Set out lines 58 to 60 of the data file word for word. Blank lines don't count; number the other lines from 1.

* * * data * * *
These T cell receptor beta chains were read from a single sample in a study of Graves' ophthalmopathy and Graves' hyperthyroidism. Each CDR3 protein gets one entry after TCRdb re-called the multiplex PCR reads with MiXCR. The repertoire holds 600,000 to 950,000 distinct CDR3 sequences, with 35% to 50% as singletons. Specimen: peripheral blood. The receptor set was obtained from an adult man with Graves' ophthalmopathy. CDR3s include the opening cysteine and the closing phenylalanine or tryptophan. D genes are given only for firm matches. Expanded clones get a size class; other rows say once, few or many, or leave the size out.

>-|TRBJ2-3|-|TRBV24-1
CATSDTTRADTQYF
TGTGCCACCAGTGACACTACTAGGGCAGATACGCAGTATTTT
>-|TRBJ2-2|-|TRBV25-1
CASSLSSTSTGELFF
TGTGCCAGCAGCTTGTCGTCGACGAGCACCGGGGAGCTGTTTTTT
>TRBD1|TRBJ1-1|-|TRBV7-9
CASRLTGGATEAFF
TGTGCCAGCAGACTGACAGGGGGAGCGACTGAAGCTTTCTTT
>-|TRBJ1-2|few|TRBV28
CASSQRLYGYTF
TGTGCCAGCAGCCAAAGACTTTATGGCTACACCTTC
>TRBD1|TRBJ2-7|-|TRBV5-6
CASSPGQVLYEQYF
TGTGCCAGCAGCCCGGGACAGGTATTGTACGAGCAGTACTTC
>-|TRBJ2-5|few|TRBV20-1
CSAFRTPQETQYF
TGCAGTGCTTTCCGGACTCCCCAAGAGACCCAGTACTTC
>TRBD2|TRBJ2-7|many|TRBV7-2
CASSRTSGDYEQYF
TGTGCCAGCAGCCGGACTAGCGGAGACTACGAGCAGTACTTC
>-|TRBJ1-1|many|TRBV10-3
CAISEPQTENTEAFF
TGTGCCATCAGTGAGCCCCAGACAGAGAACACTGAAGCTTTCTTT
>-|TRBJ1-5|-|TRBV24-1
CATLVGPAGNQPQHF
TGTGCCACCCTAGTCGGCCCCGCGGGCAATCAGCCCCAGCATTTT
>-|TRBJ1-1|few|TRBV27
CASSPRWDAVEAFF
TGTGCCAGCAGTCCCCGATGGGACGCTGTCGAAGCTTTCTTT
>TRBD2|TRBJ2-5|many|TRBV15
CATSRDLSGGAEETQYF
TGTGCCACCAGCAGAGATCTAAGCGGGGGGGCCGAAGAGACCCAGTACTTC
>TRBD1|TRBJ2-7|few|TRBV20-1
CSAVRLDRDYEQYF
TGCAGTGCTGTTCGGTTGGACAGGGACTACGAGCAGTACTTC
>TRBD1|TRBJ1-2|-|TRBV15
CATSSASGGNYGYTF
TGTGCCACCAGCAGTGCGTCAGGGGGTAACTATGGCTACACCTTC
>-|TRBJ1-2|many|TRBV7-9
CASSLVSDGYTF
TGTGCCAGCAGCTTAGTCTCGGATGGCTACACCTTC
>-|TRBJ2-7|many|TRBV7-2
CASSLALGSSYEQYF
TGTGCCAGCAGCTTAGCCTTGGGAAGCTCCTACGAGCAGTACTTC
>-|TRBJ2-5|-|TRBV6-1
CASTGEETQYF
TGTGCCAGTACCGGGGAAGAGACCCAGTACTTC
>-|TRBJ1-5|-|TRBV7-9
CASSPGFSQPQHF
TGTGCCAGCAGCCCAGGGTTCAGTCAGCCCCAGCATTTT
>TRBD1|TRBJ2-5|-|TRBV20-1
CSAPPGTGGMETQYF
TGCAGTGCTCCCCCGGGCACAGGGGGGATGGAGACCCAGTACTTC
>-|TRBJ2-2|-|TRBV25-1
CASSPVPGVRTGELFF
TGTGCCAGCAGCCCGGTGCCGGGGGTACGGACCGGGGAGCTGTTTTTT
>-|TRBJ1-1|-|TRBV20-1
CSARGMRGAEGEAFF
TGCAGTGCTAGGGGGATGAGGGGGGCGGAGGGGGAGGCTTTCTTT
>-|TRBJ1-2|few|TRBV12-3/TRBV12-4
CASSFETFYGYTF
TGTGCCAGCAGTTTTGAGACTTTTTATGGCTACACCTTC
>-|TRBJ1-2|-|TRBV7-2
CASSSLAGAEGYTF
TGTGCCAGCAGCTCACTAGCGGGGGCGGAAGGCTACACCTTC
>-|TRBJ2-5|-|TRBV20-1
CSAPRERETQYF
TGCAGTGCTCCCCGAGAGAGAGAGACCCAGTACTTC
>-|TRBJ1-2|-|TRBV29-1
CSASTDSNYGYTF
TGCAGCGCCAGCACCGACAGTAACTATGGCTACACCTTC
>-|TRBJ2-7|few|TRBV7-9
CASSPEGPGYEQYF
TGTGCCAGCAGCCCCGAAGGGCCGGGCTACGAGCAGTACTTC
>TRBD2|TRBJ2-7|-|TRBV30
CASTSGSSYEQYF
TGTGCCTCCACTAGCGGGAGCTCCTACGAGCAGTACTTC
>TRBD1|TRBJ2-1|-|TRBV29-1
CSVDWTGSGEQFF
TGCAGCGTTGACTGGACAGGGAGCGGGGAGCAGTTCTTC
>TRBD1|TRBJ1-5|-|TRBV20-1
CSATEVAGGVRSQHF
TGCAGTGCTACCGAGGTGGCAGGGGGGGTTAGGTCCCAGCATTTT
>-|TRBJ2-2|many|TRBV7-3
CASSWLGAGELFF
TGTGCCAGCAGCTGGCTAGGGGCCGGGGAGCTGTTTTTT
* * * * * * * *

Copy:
TGTGCCAGCAGCCCGGTGCCGGGGGTACGGACCGGGGAGCTGTTTTTT
>-|TRBJ1-1|-|TRBV20-1
CSARGMRGAEGEAFF